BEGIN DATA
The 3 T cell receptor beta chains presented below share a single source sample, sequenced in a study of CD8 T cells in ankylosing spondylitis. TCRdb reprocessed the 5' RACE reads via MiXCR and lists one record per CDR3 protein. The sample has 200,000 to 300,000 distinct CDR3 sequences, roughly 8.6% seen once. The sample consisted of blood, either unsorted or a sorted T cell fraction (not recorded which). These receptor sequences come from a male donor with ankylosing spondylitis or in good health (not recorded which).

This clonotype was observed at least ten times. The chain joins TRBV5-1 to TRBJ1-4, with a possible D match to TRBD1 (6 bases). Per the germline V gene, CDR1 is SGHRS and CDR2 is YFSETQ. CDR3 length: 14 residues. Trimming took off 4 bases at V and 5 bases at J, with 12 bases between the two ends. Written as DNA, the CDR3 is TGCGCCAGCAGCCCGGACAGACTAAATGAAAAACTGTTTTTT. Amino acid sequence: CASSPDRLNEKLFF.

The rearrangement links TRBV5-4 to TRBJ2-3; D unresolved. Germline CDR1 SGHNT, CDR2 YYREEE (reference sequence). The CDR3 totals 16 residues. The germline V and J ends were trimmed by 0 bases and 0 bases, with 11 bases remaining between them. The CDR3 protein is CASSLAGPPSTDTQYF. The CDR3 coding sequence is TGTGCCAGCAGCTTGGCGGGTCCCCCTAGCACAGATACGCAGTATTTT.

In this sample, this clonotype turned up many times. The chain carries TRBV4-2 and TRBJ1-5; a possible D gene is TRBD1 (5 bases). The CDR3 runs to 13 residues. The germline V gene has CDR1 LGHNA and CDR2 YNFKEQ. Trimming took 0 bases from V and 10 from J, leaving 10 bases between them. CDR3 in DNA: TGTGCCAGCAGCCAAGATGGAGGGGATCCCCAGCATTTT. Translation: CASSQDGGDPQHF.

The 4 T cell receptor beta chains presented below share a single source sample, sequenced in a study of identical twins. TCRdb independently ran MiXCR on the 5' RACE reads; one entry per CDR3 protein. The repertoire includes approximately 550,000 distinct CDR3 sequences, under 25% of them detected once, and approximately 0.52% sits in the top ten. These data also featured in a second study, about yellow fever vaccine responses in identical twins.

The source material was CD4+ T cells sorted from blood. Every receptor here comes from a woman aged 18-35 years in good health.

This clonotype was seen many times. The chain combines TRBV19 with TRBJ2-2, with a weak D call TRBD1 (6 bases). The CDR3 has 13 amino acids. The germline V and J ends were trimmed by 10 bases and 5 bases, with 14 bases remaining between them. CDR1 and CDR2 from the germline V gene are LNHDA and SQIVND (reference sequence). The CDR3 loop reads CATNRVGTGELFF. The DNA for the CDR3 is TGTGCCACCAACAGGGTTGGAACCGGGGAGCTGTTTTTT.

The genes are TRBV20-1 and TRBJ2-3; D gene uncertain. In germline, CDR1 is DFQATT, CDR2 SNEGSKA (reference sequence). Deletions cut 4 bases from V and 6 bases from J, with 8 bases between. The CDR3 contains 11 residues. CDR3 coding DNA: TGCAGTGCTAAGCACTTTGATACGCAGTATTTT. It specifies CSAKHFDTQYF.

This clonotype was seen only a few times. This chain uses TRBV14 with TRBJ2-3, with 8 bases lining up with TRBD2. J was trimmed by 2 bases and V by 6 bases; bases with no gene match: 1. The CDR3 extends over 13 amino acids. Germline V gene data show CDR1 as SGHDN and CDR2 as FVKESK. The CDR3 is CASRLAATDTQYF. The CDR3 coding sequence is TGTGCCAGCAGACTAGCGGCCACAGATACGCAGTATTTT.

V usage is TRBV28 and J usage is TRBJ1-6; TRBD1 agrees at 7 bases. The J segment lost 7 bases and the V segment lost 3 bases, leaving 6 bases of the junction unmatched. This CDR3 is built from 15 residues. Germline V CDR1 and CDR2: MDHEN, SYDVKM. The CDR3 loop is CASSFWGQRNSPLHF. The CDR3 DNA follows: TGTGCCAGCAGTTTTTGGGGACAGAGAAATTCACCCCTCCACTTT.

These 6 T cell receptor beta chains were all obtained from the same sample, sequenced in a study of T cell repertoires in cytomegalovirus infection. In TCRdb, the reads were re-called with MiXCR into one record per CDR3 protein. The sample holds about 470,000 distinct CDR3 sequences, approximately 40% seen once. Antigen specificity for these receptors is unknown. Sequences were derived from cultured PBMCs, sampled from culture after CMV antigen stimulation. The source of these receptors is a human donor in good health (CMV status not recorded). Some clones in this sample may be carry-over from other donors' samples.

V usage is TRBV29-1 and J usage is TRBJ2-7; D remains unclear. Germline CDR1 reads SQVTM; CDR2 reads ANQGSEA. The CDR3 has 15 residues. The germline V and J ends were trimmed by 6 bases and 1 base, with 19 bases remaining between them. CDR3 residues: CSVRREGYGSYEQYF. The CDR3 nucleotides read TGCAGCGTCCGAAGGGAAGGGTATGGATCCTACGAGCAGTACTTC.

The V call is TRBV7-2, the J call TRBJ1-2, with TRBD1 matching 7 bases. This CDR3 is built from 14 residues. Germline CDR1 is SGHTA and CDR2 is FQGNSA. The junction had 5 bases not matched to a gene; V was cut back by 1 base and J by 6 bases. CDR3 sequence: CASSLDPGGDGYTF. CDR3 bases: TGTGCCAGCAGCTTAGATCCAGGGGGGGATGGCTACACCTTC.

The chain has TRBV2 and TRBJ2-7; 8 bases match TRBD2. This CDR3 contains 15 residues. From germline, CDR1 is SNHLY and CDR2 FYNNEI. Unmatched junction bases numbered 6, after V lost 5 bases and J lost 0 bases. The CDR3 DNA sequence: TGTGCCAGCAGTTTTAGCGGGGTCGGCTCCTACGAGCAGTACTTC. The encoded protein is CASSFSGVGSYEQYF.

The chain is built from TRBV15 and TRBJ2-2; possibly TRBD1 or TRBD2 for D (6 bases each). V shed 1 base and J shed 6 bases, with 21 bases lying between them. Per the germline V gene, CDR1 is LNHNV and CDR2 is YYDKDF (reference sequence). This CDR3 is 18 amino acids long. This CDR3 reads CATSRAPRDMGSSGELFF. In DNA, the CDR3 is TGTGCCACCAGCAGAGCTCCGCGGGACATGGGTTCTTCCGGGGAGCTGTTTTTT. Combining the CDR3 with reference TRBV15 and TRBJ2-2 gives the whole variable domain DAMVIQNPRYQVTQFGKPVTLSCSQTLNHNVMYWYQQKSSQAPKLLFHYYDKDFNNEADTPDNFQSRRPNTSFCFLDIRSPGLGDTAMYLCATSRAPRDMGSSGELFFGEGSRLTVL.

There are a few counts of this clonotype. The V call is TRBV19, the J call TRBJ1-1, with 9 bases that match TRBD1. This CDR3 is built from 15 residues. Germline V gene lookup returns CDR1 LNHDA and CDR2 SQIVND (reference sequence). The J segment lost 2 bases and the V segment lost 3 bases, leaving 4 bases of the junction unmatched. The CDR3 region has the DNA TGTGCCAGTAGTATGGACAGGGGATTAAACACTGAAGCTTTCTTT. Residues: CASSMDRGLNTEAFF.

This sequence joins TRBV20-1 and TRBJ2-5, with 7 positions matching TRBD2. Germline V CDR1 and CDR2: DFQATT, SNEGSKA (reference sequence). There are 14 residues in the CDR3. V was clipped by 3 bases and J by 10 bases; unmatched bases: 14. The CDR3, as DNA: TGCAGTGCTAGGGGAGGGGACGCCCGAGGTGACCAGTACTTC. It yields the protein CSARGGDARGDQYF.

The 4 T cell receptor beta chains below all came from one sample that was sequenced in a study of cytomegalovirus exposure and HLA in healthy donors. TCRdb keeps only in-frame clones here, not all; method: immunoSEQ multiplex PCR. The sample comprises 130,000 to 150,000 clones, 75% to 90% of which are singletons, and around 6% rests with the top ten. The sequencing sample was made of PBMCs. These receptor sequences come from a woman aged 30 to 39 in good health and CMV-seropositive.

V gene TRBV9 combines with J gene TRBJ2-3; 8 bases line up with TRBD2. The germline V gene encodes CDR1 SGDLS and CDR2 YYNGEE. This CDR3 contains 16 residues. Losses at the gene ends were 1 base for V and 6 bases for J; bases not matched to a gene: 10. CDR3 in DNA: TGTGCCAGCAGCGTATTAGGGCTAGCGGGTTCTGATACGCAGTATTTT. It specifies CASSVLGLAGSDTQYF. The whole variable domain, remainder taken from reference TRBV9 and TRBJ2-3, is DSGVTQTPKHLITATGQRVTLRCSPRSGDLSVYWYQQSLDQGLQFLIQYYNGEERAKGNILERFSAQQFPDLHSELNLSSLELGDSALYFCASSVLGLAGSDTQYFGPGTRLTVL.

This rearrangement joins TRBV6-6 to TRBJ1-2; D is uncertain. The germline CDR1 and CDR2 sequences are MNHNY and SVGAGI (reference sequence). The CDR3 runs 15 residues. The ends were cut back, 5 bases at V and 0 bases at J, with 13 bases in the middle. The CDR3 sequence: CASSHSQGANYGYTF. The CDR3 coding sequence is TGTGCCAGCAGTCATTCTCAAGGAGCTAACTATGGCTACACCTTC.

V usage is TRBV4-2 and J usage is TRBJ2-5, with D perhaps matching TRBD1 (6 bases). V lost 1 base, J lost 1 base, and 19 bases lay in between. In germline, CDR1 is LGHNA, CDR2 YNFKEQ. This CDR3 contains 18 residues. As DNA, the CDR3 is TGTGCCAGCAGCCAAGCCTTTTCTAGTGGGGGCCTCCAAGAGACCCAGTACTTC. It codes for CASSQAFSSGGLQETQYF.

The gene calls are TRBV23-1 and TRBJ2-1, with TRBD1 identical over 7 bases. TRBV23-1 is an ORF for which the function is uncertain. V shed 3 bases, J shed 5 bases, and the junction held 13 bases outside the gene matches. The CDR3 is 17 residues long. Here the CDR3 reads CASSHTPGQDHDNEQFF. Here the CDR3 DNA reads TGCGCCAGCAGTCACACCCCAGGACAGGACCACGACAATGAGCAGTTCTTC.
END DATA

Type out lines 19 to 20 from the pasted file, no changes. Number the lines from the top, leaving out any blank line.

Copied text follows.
V gene TRBV9 combines with J gene TRBJ2-3; 8 bases line up with TRBD2. The germline V gene encodes CDR1 SGDLS and CDR2 YYNGEE. This CDR3 contains 16 residues. Losses at the gene ends were 1 base for V and 6 bases for J; bases not matched to a gene: 10. CDR3 in DNA: TGTGCCAGCAGCGTATTAGGGCTAGCGGGTTCTGATACGCAGTATTTT. It specifies CASSVLGLAGSDTQYF. The whole variable domain, remainder taken from reference TRBV9 and TRBJ2-3, is DSGVTQTPKHLITATGQRVTLRCSPRSGDLSVYWYQQSLDQGLQFLIQYYNGEERAKGNILERFSAQQFPDLHSELNLSSLELGDSALYFCASSVLGLAGSDTQYFGPGTRLTVL.

This rearrangement joins TRBV6-6 to TRBJ1-2; D is uncertain. The germline CDR1 and CDR2 sequences are MNHNY and SVGAGI (reference sequence). The CDR3 runs 15 residues. The ends were cut back, 5 bases at V and 0 bases at J, with 13 bases in the middle. The CDR3 sequence: CASSHSQGANYGYTF. The CDR3 coding sequence is TGTGCCAGCAGTCATTCTCAAGGAGCTAACTATGGCTACACCTTC.